Our old farm land in south Mississippi, in the last sixty years, had been dozed and then terraced, planted with Tung oil trees (in the 1950’s), cleared for cow pasture (in the 1970’s) and then attempt-restored with native wildflower and grasses (in the 1990’s). One of the most abundant plants on the property is one I didn’t plant, the somewhat common Willow Leaf Aster, Aster prealtus. Its a dog-gone pretty thing, with lavender flowers on terminal tips and blooms the third week of October. What I heard from Dr. Malcolm Vidrine recently is that it is one of the most important plants for Monarchs on their migration south on their way to winter in Mexico. Malcolm’s comment stuck with me and gave me a new perspective on what I thought was kind of a weedy plant. I was at the farm yesterday and got to see my fields of Willow Leaf Aster in blazing glory. Its a disturbance oriented plant, it seems, found where some sort of soil activity has occurred. That’s why Aster prealtus is so important, since much of our land these days has been disturbed one way or another and many of the high-end nectar plants are simply gone. Aster prealtus and some others make up for that to some degree.
Above: Aster (Symphyotrichum) prealtus, Willow Leaf Aster, outstanding in my field, yesterday. click on fotos to enlarge them…
above, distribution range of Aster prealtus var. prealtus in Louisiana, source Flora of Louisiana, Charles Allen and R. Dale Thomas
Also, this week, I found for the first time, a very happy, Late Purple Aster, Aster patens, growing in a planting I planted 13 years ago this month, at the farm. Whoa! …a new species for the farm! Nice….. Maybe I just hadn’t noticed it before since a I found a few more just after finding the first.
Aster patens is a very nice garden plant, a high conservatism species, a 9 on C of C. Tiny flowers and, a delicate thing. Notice how the leaves are wrapped around the stem, a tell-tail ID trait that separates it from many.
above: Aster lateriflorus, Calico Aster, growing in a highway edge of gravel, with fellow disturbance plants, Bushy Bluestem and Bermuda grass on Highway 25 north of Covington last week. Its nothing but a weed, but a very good weed, indeed.
Above: on left, Rice Button Aster, Aster Dumosus, one of our most abundant Asters. and its improved horticultural cultivar? … Aster dumosus “Kristina”, on right.
I took this picture of a very contemplative Monty the Dog, posing next to a short, rounded Rice Button Aster plant and he took this one of me, next to a wily, gigantic Rice Button, at the edge of the pond. Both of these plants showed up as seedlings and were then left to grow.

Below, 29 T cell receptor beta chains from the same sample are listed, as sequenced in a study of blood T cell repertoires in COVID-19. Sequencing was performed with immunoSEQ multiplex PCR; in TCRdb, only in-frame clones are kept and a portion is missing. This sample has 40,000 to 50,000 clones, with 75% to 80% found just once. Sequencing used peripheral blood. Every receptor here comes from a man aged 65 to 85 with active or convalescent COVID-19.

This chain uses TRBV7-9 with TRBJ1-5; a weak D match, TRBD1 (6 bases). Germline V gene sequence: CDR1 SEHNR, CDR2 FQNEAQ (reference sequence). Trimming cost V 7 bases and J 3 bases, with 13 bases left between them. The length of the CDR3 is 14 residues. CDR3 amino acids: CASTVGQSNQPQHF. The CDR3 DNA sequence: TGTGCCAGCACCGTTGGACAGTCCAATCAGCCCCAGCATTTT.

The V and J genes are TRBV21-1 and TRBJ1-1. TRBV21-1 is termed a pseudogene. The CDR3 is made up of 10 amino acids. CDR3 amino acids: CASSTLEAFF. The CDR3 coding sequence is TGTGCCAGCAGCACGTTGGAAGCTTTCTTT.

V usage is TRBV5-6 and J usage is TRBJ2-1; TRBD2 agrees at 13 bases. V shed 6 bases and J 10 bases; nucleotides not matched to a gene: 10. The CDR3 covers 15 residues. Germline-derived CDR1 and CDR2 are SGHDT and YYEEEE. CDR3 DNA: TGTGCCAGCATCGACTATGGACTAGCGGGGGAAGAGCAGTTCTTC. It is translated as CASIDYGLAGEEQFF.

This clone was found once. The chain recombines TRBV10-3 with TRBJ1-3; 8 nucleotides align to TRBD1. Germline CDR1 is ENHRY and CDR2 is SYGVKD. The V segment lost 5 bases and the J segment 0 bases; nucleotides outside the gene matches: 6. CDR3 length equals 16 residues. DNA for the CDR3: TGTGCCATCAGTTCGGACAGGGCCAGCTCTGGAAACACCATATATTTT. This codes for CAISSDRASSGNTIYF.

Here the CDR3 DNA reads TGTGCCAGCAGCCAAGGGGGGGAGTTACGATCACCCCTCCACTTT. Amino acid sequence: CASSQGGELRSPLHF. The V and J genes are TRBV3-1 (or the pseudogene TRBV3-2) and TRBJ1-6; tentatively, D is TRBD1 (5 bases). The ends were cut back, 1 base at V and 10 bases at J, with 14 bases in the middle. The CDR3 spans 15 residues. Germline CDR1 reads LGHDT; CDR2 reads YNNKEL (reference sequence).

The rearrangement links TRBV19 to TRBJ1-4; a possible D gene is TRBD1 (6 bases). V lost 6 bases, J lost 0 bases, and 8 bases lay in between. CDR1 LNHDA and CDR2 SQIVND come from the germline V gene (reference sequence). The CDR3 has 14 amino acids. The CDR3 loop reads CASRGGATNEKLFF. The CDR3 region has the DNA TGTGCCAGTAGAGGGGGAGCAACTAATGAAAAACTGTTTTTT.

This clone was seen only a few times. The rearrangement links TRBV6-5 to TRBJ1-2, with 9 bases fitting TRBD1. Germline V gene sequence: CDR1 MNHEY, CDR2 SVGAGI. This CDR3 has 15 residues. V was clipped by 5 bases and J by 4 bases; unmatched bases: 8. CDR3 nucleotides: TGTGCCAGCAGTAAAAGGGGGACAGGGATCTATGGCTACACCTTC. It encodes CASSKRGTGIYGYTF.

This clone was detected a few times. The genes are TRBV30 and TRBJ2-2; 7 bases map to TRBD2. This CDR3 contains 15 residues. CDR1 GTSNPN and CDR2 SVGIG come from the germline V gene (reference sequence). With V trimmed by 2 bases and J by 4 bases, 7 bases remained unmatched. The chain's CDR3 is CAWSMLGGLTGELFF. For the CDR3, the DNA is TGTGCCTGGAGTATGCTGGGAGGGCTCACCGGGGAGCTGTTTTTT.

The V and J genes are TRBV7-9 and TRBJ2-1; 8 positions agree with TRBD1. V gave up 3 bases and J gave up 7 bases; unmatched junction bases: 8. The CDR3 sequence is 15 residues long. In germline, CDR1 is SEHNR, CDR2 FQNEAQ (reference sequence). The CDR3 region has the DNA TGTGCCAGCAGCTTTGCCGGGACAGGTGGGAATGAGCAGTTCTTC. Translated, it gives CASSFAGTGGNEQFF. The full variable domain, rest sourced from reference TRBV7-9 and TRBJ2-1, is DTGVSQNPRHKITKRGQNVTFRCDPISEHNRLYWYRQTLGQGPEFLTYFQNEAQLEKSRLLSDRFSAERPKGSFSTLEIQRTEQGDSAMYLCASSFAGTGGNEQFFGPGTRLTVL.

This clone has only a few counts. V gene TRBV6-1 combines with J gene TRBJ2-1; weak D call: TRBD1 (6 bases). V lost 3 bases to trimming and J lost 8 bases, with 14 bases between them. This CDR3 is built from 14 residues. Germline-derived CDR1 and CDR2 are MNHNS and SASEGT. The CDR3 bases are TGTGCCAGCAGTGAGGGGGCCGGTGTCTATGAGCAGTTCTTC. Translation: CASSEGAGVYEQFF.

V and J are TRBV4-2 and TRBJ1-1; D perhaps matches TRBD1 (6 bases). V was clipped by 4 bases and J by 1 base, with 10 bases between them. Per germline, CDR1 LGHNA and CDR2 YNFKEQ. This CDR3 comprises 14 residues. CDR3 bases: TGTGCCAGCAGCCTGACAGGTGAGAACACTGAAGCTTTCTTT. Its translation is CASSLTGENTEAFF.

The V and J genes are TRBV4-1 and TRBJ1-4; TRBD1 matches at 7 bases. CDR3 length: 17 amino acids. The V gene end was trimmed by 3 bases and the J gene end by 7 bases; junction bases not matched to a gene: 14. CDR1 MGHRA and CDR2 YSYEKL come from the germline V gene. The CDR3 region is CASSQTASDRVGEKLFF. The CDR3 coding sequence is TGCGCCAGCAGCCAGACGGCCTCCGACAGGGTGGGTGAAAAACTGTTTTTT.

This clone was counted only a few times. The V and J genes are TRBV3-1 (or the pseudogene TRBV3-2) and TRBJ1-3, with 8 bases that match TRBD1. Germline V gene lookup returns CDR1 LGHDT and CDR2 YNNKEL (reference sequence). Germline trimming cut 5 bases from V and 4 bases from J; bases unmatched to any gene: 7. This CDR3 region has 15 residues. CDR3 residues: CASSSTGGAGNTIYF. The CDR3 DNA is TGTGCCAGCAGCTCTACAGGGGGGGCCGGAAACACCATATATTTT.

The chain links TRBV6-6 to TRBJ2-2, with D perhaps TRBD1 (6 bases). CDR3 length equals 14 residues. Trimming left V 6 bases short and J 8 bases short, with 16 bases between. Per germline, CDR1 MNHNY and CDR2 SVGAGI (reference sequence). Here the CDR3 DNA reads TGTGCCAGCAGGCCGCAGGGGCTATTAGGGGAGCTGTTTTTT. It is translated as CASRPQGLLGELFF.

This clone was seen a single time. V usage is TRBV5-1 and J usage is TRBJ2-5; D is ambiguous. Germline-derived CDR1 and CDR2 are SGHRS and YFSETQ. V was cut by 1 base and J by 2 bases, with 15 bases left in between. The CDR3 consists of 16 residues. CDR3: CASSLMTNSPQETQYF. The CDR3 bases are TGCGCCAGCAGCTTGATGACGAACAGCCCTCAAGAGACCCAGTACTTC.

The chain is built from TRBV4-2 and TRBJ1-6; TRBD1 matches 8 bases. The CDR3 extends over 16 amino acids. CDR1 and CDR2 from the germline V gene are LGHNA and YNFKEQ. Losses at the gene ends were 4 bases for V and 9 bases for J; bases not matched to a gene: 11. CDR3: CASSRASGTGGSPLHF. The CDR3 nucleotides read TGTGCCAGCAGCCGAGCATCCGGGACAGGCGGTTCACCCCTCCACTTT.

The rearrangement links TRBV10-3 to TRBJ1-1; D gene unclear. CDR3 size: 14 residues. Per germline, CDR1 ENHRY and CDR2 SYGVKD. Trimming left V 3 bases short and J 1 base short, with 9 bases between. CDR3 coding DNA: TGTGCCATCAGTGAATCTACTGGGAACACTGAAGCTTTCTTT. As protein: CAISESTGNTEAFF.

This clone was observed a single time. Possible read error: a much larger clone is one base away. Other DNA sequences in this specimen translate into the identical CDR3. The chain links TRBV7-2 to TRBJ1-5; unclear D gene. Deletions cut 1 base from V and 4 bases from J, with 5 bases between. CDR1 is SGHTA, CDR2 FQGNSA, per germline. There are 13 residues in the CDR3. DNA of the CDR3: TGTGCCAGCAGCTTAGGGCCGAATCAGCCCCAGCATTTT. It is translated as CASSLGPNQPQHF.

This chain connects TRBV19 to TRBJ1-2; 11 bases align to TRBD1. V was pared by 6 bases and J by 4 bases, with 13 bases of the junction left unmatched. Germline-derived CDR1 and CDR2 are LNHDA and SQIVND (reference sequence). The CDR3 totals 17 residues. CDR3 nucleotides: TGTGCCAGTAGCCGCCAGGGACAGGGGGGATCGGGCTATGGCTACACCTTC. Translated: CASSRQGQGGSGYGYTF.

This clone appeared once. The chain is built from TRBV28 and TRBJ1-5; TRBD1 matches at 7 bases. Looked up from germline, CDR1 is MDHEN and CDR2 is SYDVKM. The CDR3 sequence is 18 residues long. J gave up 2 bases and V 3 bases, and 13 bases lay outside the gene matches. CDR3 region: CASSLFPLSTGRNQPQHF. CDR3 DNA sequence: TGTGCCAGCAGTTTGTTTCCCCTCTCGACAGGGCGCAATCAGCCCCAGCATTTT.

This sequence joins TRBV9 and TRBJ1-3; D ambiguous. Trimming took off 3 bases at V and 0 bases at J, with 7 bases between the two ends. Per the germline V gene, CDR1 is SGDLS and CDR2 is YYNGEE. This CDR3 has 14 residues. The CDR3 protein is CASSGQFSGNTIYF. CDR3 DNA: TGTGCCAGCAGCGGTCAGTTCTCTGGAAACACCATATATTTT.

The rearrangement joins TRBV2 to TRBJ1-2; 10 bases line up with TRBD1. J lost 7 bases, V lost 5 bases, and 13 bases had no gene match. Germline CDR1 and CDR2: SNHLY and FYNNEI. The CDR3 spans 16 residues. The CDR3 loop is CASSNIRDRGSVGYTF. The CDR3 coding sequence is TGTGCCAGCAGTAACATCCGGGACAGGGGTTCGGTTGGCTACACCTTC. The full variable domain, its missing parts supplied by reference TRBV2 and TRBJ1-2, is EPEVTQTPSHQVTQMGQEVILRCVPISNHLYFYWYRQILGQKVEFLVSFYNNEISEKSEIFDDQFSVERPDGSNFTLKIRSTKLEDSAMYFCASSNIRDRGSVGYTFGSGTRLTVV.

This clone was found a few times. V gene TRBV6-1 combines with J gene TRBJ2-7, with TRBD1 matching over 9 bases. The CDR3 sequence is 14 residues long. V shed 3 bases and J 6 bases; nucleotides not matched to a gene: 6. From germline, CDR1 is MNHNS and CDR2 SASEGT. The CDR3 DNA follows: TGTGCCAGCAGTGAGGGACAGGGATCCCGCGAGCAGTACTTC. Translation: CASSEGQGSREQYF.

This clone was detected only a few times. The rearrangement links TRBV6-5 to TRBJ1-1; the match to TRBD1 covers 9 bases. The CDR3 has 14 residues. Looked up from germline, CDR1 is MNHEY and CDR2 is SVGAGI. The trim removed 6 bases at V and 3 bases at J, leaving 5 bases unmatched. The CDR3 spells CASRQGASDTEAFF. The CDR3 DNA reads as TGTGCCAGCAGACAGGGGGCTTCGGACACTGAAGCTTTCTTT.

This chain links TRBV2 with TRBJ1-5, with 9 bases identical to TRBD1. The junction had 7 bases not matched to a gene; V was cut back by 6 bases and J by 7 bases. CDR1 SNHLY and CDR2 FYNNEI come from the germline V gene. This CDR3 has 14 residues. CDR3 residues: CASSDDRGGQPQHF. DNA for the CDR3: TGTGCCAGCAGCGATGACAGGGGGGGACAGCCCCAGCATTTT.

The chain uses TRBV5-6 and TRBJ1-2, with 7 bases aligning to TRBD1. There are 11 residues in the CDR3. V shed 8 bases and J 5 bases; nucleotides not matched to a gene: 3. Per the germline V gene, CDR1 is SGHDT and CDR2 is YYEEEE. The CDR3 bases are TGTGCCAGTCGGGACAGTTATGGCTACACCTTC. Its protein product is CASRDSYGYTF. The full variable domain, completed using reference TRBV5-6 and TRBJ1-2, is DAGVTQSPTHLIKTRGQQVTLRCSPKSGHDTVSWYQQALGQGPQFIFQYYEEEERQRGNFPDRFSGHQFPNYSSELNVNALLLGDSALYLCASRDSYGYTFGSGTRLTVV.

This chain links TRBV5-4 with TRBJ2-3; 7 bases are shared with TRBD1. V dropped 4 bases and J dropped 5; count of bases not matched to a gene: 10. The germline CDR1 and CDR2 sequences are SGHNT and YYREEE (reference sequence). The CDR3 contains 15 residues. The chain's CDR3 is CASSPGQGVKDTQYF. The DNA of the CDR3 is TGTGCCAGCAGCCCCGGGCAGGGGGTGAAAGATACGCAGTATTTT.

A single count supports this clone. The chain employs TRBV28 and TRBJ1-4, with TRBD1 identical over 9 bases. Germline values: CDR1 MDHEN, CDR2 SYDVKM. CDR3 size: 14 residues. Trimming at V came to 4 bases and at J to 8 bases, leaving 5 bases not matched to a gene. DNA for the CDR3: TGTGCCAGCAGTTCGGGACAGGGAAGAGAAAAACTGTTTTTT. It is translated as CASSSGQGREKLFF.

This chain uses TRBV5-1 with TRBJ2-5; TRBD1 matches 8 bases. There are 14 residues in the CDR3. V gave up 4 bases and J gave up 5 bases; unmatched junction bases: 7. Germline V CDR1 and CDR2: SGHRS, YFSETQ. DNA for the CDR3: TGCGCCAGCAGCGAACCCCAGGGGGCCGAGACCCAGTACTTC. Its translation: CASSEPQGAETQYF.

above: This is the most-endearing Aster pratensis, growing with Swamp Sunflower, Narrow Leaf Mountain Mint and Little Bluestem grass Cajun Prairie Society Restoration Project, Eunice. A. pratensis and A. concolor are nearly identical, Charles Allen says. Pratensis is to the west of the Mississippi and concolor is to the east. This is a stunningly beautiful flower, big (a little smaller than or about the size of a silver dollar) and a good Mardi Gras color purple, found in high quality late succession natural areas. These would maybe never be considered a marketable ornamental plant because the plant is usually a leaning stalk with a flower or three at the tip. But it seems it could be a parent for horticultural breeding program, huh?
above: Jim Foret checking the bee hive at the edge of Charles Allen’s butterfly-bee garden, October 8, 2014, Pitkin, Louisiana. Jim donated the hive to Charles’ bee cause. It was a hive of Jim’s friend who thought it was too heavy to work. Jim packed it into his truck one night last spring and drove it up to Vernon Parish to Charles’. He was checking out the interior bee goings-on before winter to see how they were set up with honey. Go Jim!
Along with butterflies and skippers, native bees and the old world honey bees, wasps are also huge fans of Asters. Have asters and have a host of good insect species that will utilize them. Fun stuff.
I am so darned excited about an upcoming building project I can’t stand it! …my Kenyan salt pond top-bar bee hive construction project. Jim Foret recommended me looking into it since I told him I wanted to have a working hive around but I didn’t want to work the hive much. I searched Kenyan Top Bar and saw a youtube of U.S. Peace Corps youngsters filming a few guys constructing one in Guinea, Africa. check out how easy it is to build and then find a youtube that demonstrates harvesting the honey and comb. It is so complex, the hive workings, but so simple it seems, to build the hive!
Also, check out a recent paper (2004) by Chandra Sara Bartholomew on native bees done at Abita (TNC), Sandy Hollow (USF&W), and Camp Whispering Pines, in the Florida Parishes. ….excellent paper, excellent insight and has everything to do with native bees.